Occasionally we use Photoblog to provide transparency to you about how we face difficult picture editing situations. This is one of those posts.
These are some of the steps we have taken to verify that the picture was taken today at Discovery headquarters and is of the gunman.
- Using our @msnbc_pictures Twitter account, we "at-replied" to jdivenere: "can we use your friends photo, or have his contact"
- A few minutes later, jdivenere posted "I can no longer comment about this situation." We have no direct communication with either jdivenere, or with his friend who sent him the picture, and that last post sure doesn't encourage more messages/phone calls/etc (not that we are giving up).
- We do still know that jdivenere's Twitter profile lists the author as "Jason Divenere," and the bio says "I work for Discovery." An Internet search reveals a LinkedIn profile that fits that description and a cached High School alumni update page that also fits the bill, giving us a lot more circumstantial evidence that a guy named Jason Divenere works for Discovery in Chicago. Of course, we're still not any closer to being in touch with his friend...
- But we do know that a zoom-in on the Bing Maps aerial view of Discovery Communications Headquarters, at 1 Discovery Place in Silver Spring, MD, sure has similar looking semi-circular sidewalks to the one in the picture (zoom in below to see what I mean):
- So I'm starting to feel more comfortable that the picture was taken at Discovery HQ at least.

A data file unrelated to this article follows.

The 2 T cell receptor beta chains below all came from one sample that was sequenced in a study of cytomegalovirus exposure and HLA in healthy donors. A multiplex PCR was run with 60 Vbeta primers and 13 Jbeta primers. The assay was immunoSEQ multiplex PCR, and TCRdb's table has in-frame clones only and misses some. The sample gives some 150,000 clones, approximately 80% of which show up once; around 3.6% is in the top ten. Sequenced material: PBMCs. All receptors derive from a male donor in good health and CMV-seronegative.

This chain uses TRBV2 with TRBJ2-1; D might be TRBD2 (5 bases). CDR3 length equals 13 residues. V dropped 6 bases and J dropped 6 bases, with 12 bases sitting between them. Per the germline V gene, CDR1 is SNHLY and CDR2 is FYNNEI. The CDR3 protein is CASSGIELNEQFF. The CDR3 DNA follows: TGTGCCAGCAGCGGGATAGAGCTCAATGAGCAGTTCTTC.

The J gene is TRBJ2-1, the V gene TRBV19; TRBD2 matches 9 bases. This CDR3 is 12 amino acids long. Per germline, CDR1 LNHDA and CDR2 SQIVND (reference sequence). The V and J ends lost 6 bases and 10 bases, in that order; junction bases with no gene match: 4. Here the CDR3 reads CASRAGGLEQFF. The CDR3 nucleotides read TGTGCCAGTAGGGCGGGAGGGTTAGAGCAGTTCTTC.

- But. . . Twitter user @kibrly is now claiming, in response to the picture, that "This is not the gunman. I work at Discovery, he is a police officer"-- so now we have more verification to do.
Given all that, the only place we are publishing this picture, at least for the moment, is right here in this post, to provide context to how we deal with breaking news photo research in social media. This is by no means the only photograph, video or Web page being actively investigated and researched by NBC News. We're dealing with this on a number of fronts today.
While we've had loose guidelines around this procedure for years, we're going to need to formalize them, and then continue to evolve them. We'll share what we come up with in updates to this post, and welcome your thoughts and suggestions in the comments below.
One question to get the discussion going: How much do you trust pictures you see in social media, or derived from there on Web sites? Are you cautious about believing captions? And does your level of trust vary between established news sites like msnbc.com and other places where you come across cell phone pictures purporting to show breaking news events?
One more question: Do you have any pictures from Silver Spring today? If so, please go to our First Person page to send them to us, and make sure you include contact information, so we can take steps to verify the images.
Update at 4:53 p.m. ET: We've posted our phone number to the yfrog post, hoping for more info. And Kurt Schlosser on our entertainment desk notes via email: "I just saw 3 cops on MSNBC TV and they were all wearing khaki shorts like the subject in the photoblog pic. for what that's worth."
Update at 5:17 p.m. ET:Click here to see a frame grab from MSNBC TV, showing law enforcement personnel in khaki shorts.